MB: How much of the tradition of pasta do you try to respect?
MF: I respect all of it and I think that traditional pasta making needs to be preserved. I always read sources from Italy. I always like to learn about traditional shapes and combinations. The book I use most often is the ‘Encyclopedia of Pasta’, translated into English. It's the most comprehensive book on pasta shapes. There are no recipes but it tells you which region the pasta comes from and how it’s made.
I definitely try to respect and learn as much as possible, to the point where I'm currently learning Italian because I want to be able to read primary sources on things and understand them. But I think being based in America, there's so many things that we don't have access to. There are so many cheeses, herbs or greens, that we just cannot get. And so, I want to be respectful but I also need to use what I have and be creative with the ingredients that might be better here.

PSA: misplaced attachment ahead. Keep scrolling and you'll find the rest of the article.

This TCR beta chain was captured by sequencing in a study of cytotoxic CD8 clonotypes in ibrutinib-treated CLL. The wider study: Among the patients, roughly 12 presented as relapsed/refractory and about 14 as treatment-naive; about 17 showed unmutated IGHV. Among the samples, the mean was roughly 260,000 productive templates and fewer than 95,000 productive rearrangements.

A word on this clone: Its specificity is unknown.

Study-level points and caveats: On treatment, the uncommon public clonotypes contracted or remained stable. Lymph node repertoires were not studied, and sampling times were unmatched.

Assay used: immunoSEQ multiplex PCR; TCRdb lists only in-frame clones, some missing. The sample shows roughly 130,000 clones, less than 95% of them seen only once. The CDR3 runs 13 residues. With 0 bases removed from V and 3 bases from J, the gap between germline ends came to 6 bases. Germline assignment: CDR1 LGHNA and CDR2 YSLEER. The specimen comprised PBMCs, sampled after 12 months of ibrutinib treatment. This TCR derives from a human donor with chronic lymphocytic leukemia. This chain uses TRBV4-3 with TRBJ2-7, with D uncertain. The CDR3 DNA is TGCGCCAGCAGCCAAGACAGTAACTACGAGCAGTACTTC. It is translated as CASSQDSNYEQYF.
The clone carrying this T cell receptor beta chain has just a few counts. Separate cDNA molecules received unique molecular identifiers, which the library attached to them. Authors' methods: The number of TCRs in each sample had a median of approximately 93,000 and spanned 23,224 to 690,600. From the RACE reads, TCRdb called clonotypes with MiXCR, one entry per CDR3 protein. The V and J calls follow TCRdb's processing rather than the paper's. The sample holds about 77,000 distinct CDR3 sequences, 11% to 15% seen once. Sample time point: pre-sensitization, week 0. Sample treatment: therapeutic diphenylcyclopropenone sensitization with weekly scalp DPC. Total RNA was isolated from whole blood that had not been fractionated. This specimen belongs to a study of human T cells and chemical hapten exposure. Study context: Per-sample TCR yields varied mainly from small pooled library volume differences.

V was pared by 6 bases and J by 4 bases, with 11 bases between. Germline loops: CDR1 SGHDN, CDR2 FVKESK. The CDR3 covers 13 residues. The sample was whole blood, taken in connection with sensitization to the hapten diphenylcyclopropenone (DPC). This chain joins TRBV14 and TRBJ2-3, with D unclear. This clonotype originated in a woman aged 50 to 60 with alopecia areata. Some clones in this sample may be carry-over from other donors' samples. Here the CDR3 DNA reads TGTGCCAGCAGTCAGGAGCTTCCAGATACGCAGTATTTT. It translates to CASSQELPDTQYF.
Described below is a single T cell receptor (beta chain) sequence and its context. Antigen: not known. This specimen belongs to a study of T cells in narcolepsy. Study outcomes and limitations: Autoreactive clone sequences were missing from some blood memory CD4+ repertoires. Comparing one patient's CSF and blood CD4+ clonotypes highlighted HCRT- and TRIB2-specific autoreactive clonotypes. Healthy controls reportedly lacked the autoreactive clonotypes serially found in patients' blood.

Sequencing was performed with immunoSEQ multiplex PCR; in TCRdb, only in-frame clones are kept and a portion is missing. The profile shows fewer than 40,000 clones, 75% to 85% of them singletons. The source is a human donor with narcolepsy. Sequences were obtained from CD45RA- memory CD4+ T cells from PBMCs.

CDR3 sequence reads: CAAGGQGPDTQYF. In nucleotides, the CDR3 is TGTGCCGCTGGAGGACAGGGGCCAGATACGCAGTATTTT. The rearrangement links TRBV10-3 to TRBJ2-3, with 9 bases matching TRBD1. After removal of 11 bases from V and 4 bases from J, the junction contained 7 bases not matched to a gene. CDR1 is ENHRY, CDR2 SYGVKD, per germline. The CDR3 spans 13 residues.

I try to encourage people to make pasta from scratch because it's something that's very doable. There is a perception that unless you’re a restaurant chef, you can’t do it, but it’s just about practice and very basic ingredients. It's a craft.
MB: Is it meditative for you?
MF: For sure. I have an art background and I grew up using my hands, but then I went to work at a desk and I didn’t use my hands for many, many years. I felt like I wanted to be doing something with my hands. That’s what pasta does for me. Plus, you have the benefit of being able to eat it at the end! If I'm having a bad day and I spend two hours just sitting and making pasta, it definitely helps me to relax and clear my head a little bit.